- LT: Charles Leno Jr.
- LG: James Daniels
- C: Cody Whitehair
- RG: Germain Ifedi
- RT: Bobby Massie
Depth: Alex Bars, Rashaad Coward, Jason Spriggs, Corey Levin
Long's retirement in January didn't come as much of a surprise considering all of the injury issues he dealt with over the last four years. Even though he hadn't been healthy for a full season since 2015, the Bears will miss him.
Chicago's offensive line took a major step back in 2019, but it's still a solid unit. There are no blatant weak links, which is what puts the Bears at No. 3 ahead of the Vikings. Tackles Charles Leno Jr. and Bobby Massie both had down years last season and will be looking to return to their usual above-average form. Both veterans have the track records to suggest they'll be able to bounce back in 2020.
The interior of the Bears' O-line is interesting. At the start of last season, Chicago moved second-year guard James Daniels to center, with Cody Whitehair sliding from center to left guard. Then, in November, the Bears changed their mind and flipped the two back to their original spots. That's likely where they'll stay this season. Daniels had a strong season despite the confusion and is trending upwards as he enters his third year. Whitehair is a good center who underperformed in 2019 and would presumably benefit from some positional stability.
Long's replacement at right guard will probably be free agent pickup and former Seahawks tackle Germain Ifedi, though Rashaad Coward and Alex Bars could also compete for that job. It was somewhat surprising to see the Bears wait until the seventh round to draft an offensive lineman this year.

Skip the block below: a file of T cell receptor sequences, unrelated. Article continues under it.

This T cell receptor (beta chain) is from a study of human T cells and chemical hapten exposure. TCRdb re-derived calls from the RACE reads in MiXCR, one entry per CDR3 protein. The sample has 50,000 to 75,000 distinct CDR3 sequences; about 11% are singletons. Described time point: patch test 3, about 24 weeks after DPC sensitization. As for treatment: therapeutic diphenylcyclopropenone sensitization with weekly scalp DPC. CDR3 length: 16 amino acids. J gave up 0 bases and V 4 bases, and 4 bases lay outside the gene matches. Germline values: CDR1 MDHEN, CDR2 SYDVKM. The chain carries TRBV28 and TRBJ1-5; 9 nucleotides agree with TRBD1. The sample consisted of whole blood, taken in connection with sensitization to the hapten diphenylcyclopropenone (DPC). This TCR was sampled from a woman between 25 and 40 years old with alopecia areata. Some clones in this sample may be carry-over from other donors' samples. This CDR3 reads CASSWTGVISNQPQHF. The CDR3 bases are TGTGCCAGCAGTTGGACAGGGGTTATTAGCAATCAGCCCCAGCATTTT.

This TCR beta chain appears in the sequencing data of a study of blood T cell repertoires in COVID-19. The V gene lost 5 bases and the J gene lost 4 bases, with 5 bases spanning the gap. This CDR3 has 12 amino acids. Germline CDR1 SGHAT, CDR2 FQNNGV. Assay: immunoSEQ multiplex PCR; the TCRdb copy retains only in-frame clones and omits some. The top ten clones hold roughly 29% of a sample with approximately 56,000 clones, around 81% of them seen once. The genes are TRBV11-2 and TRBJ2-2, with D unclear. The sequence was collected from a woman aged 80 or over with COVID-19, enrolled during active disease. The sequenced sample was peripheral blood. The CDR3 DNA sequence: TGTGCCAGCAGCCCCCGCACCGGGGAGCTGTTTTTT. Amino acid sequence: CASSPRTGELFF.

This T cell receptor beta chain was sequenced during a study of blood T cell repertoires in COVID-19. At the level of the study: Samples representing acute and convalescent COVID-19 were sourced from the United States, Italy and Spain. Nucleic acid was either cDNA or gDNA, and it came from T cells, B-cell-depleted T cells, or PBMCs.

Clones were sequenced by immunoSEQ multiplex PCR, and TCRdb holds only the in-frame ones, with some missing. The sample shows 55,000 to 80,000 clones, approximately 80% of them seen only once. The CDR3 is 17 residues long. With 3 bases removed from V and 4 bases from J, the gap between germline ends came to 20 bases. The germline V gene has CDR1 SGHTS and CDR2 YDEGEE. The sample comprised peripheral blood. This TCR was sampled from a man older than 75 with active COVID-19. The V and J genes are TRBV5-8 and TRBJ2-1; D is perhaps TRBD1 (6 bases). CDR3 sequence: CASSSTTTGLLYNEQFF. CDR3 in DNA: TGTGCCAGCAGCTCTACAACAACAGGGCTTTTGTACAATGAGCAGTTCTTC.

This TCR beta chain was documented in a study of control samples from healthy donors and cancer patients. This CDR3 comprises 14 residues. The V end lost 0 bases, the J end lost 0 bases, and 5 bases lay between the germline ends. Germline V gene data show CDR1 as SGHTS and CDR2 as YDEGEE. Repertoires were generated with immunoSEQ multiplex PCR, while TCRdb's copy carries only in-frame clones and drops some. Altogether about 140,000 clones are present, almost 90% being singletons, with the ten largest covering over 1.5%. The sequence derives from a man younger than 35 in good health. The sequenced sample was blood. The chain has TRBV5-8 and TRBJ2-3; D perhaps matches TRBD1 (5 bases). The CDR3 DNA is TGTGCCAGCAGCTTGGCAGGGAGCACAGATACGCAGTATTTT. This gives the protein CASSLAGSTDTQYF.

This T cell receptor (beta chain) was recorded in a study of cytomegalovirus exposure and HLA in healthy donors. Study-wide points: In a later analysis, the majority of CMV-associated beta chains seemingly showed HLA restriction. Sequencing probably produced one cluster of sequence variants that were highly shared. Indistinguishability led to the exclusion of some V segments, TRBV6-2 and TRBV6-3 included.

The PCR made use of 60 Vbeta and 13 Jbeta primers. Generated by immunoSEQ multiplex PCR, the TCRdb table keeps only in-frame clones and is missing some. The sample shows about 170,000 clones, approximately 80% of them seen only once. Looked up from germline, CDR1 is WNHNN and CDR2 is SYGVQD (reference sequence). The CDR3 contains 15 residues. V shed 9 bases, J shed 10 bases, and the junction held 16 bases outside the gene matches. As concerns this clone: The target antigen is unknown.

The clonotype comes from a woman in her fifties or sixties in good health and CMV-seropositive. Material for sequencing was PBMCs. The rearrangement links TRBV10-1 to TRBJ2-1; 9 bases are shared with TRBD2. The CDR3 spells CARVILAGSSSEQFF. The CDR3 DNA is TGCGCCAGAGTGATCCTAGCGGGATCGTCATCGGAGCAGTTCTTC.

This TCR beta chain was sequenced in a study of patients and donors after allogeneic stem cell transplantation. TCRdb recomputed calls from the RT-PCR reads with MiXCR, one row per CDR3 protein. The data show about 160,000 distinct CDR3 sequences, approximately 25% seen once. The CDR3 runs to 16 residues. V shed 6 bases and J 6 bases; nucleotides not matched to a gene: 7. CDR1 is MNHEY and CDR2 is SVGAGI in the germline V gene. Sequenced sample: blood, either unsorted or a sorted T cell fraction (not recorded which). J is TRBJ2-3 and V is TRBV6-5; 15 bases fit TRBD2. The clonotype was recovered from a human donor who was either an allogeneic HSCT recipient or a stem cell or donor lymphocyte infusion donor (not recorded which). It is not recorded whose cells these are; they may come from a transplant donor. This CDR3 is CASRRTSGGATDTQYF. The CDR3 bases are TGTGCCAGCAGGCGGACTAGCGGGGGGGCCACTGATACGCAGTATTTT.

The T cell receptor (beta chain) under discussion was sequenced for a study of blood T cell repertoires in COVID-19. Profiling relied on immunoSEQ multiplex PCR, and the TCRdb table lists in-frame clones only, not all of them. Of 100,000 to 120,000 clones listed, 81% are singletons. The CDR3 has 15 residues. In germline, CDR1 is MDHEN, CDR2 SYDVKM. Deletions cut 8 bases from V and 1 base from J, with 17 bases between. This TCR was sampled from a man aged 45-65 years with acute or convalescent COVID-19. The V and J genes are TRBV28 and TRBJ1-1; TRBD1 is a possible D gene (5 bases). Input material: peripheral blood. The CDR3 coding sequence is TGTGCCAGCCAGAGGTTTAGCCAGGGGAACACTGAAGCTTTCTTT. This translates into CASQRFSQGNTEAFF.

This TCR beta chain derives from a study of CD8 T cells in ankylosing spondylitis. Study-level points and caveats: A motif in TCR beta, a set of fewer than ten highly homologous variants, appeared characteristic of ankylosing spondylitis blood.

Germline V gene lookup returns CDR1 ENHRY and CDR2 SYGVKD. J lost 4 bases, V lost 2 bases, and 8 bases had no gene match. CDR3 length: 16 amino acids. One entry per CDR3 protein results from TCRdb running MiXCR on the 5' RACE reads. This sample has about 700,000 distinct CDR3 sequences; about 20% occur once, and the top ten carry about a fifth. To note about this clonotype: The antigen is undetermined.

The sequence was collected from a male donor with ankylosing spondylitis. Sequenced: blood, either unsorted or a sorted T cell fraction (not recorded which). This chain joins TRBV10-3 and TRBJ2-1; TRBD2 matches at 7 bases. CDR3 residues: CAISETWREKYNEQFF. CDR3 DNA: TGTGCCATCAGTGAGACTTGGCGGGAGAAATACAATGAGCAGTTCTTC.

4. Minnesota Vikings
- LT: Riley Reiff
- LG: Pat Elflein
- C: Garrett Bradbury
- RG: Dru Samia
- RT: Brian O'Neill
Depth: Ezra Cleveland, Rashod Hill, Dakota Dozier, Brett Jones
Much like every other season in recent memory, the Vikings head into 2020 with their offensive line as a weakness.
The good news is that right tackle Brian O'Neill is a rising star following two promising seasons. His combination of athleticism and pass protection ability could make him a longtime stud for this offensive line. O'Neill looks like a serious candidate to end the Vikings' drought without a Pro Bowl offensive lineman since Matt Kalil in 2012, and that could happen as soon as this season.
The bad news? There are question marks pretty much everywhere else. Left tackle Riley Reiff is a solid veteran who hasn't quite lived up to his contract. The Vikings drafted Ezra Cleveland in the second round to eventually replace Reiff, but given the circumstances of this offseason, Cleveland probably won't be ready to start right away.
The interior of the Vikings' O-line is a mess. 2019 first-round pick Garrett Bradbury struggled mightily with pass protection at center during his rookie year. The Vikings are still very high on Bradbury and his potential, but a major leap in his second season isn't a sure thing. Both guard spots are even bigger concerns after the surprising release of Josh Kline this offseason. Pat Elflein hasn't been good at either center or left guard thus far in his career, but he may keep the LG job due to a lack of better options. 2019 fourth-rounder Dru Samia – who played all of 31 snaps last year – will compete with Dakota Dozier at right guard.
If Bradbury reaches his potential and Samia is good, this could be a better offensive line than expected. But for now, I can't justify ranking the Vikings above any of the other teams in the division.
2020 Preseason All-NFC North Offensive Line: First Team
- LT: David Bakhtiari (GB)
- LG: Elgton Jenkins (GB)
- C: Frank Ragnow (DET)
- RG: James Daniels (CHI)
- RT: Brian O'Neill (MIN)
- LT: Taylor Decker (DET)
- LG: Cody Whitehair (CHI)
- C: Corey Linsley (GB)
- RG: Billy Turner (GB)
- RT: Halapoulivaati Vaitai (DET)